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Old 04-23-2007, 10:57 AM   #9
Illustrious Ulair
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Join Date: Aug 2002
Location: In the home of lost causes, and forsaken beliefs, and unpopular names,and impossible loyalties
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davem is battling Black Riders on Weathertop.davem is battling Black Riders on Weathertop.
Just been re-reading the essay/review I linked to. The writer seems to see CoH as a work 'reflecting' what he sees as the pre-Christian world, full of hopeless, futile heroics which lead to disaster even as they achieve (transitory) victory. He also seems to believe that LotR is a work that reflects the 'Christian' world which superceded the 'Pagan'. Heroism is neither hopeless nor futile & victory may be permanent. God is (as far as the writer is concerned at least) fully present in the world of LotR, whereas he is conspicuous by his absence in CoH. Now, as I've pointed out, if we take the stories in chronological order in M-e history this theory fits as a 'reflection' of Primary world history - the world of CoH is the First Age, that of LotR is the Third.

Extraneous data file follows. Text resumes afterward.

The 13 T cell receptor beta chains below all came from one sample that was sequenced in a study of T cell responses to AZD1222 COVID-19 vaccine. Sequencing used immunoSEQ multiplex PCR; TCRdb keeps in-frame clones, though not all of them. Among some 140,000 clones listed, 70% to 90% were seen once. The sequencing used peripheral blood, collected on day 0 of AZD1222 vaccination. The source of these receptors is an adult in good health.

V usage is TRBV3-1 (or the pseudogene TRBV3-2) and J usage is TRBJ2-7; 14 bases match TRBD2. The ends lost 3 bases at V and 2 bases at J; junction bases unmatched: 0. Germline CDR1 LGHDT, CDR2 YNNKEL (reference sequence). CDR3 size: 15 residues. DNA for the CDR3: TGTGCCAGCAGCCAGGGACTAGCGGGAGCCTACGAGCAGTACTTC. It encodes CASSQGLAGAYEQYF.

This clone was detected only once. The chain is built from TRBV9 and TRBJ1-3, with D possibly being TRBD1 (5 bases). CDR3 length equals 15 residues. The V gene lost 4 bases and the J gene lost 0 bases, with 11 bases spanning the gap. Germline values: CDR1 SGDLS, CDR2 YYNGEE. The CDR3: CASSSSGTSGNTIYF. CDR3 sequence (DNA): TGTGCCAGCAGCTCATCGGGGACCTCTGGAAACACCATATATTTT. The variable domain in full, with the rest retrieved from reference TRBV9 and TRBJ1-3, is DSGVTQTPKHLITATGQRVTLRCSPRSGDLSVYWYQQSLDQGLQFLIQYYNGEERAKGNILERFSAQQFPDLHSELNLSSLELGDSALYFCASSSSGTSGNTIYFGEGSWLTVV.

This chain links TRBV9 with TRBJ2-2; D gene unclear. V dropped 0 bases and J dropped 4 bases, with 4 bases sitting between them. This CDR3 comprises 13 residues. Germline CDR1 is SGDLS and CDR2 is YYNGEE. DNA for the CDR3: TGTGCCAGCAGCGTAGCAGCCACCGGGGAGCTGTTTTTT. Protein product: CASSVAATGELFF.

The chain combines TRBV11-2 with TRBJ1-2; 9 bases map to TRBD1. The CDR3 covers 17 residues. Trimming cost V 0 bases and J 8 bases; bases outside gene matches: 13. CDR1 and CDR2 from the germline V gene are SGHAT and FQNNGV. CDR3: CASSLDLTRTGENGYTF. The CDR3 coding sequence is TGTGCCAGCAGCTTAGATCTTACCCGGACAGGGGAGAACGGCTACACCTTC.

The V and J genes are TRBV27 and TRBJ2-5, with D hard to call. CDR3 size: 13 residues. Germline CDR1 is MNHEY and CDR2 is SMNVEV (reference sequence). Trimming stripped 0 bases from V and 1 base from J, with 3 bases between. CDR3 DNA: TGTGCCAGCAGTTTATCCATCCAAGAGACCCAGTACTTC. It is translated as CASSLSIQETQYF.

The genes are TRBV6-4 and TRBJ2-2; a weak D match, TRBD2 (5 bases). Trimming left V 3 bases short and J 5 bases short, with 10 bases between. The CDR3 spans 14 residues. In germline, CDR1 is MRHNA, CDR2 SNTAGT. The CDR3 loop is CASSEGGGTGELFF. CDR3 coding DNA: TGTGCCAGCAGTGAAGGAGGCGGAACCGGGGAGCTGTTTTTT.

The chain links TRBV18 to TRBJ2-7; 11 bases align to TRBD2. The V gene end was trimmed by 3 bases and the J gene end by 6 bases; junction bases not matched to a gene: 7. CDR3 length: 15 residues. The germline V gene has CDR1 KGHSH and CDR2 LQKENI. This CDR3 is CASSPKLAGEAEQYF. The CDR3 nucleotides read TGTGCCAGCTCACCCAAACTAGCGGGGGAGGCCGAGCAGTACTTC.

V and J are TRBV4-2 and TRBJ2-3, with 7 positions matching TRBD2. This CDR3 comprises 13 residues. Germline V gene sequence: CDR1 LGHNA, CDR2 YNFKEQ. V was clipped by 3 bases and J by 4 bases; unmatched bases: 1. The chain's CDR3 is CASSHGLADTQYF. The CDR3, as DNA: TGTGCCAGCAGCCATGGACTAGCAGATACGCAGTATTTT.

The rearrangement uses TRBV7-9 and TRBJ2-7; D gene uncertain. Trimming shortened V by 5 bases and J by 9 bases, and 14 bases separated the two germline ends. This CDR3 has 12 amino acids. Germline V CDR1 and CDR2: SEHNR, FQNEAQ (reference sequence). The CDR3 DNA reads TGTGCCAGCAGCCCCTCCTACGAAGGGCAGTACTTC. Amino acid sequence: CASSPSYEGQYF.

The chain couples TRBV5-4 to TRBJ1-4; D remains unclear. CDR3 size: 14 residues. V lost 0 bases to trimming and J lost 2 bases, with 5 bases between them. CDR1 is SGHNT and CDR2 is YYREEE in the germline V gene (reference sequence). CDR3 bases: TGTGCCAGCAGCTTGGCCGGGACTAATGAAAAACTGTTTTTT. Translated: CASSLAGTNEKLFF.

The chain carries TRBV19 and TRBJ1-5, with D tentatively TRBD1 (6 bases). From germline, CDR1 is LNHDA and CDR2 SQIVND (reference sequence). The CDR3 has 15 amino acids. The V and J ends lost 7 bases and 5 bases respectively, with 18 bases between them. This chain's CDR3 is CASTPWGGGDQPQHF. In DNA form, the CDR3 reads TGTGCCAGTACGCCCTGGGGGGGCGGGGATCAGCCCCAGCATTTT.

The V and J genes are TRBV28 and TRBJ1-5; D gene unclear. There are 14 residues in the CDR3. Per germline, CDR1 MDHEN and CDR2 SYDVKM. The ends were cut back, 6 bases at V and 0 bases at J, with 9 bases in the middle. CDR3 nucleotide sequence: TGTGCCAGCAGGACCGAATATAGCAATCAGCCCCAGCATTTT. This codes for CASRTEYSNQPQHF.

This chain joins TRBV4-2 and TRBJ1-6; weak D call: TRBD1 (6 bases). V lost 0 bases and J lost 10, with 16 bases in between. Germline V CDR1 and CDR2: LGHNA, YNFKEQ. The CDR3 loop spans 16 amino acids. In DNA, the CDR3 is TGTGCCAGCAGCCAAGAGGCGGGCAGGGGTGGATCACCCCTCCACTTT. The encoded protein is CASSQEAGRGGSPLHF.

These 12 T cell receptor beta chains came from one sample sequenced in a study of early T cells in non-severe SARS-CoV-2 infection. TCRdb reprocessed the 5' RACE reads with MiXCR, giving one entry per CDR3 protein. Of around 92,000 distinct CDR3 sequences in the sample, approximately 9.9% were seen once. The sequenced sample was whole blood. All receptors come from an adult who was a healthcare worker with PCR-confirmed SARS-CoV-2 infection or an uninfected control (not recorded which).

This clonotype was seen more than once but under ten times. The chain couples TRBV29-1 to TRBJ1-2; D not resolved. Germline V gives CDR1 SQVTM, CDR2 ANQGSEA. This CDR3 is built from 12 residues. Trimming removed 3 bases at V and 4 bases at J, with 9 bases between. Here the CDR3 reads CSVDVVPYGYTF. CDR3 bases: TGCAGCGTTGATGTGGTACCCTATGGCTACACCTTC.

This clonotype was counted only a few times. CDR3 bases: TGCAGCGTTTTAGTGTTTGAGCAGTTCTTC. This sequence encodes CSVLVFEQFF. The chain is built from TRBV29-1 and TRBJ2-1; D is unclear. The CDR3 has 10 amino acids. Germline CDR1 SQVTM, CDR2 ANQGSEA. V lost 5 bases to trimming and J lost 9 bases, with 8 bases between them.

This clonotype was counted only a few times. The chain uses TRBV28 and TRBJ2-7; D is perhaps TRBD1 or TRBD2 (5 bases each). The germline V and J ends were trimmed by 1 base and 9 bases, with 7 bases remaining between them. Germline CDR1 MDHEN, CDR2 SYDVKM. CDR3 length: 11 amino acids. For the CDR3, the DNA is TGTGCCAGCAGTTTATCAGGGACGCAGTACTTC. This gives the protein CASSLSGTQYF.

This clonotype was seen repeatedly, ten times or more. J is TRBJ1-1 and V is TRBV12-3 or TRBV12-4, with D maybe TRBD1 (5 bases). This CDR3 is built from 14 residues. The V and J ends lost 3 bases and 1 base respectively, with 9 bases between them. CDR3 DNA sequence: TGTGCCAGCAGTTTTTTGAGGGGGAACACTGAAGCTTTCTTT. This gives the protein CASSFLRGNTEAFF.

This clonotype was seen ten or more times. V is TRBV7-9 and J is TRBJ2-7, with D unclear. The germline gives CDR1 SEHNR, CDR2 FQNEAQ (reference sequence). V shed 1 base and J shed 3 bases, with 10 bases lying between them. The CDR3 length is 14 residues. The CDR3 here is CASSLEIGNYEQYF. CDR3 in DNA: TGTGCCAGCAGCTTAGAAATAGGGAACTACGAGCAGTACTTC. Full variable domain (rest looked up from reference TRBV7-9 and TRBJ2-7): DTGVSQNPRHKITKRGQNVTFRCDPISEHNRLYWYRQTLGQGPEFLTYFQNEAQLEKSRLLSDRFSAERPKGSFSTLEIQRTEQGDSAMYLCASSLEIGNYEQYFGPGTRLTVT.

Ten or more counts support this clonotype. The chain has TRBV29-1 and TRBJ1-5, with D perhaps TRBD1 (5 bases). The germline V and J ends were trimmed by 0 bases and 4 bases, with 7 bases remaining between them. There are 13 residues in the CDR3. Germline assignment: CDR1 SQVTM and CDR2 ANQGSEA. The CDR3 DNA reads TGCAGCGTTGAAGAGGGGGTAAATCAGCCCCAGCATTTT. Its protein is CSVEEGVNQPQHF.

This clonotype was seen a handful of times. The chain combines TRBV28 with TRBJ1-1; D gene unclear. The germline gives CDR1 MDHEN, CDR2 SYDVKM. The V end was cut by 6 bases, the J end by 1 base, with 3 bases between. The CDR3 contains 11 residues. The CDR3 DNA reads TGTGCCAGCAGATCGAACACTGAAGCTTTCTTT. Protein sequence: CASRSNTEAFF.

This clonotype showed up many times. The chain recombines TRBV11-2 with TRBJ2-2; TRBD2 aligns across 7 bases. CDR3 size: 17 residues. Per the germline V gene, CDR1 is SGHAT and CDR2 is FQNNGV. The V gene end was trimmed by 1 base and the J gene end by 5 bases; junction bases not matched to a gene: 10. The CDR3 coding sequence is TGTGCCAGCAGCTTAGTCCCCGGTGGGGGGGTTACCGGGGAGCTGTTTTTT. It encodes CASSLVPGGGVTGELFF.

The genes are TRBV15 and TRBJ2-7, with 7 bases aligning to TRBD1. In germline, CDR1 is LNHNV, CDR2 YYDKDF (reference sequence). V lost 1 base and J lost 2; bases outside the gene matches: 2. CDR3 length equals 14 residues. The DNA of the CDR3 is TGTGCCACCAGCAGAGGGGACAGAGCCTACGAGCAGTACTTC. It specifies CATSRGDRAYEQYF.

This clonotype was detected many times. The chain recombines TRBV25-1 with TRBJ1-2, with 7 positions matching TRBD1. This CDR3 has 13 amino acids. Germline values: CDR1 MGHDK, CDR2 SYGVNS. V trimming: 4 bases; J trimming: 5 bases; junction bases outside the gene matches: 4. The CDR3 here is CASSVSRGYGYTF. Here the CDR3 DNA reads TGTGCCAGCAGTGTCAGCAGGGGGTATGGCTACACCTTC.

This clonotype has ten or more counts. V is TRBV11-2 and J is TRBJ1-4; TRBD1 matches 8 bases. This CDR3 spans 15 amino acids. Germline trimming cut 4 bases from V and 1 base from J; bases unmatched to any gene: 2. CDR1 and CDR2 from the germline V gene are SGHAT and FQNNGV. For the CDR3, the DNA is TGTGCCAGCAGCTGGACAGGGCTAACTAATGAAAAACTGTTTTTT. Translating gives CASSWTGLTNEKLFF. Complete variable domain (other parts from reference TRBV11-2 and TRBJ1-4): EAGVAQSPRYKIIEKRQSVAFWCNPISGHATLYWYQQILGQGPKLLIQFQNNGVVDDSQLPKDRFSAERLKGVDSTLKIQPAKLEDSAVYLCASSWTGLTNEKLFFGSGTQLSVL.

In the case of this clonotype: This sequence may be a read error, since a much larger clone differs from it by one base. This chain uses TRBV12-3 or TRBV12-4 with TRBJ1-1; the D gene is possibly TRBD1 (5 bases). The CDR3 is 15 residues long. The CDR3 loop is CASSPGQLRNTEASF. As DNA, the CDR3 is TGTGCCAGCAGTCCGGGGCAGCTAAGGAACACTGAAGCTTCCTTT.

If, however, we look at when the two works were published then we see the opposite - LotR appeared in the mid 1950's, when Churchgoing (in Britain/Europe at least) was the norm. Every home had a Bible, (which was well read, btw) & most everyone (in Britain again) considered themselves Christian. CoH has just appeared, in 2007, in (again from the British/European perspective) a post Christian world.

"The Valar! They have forsaken you, and they hold Men in scorn. What use to look westward across the endless Sea to a dying sunset in the West? There is but one Vala with whom we have to do, and that is Morgoth; and if in the end we cannot overcome him, at least we can hurt him and hinder him ... Though mortal Men have little life beside the span of the Elves, they would rather spend it in battle than fly or submit."
This statement reflects, for the majority in the post-Christian world, our shared worldview far better than the 'Estel' we find in LotR. In short, it seems to me that the books have actually appeared in the correct sequence to reflect the change that has taken place in the Primary world...

Doesn't CoH actually feel more 'contemporary' than LotR?
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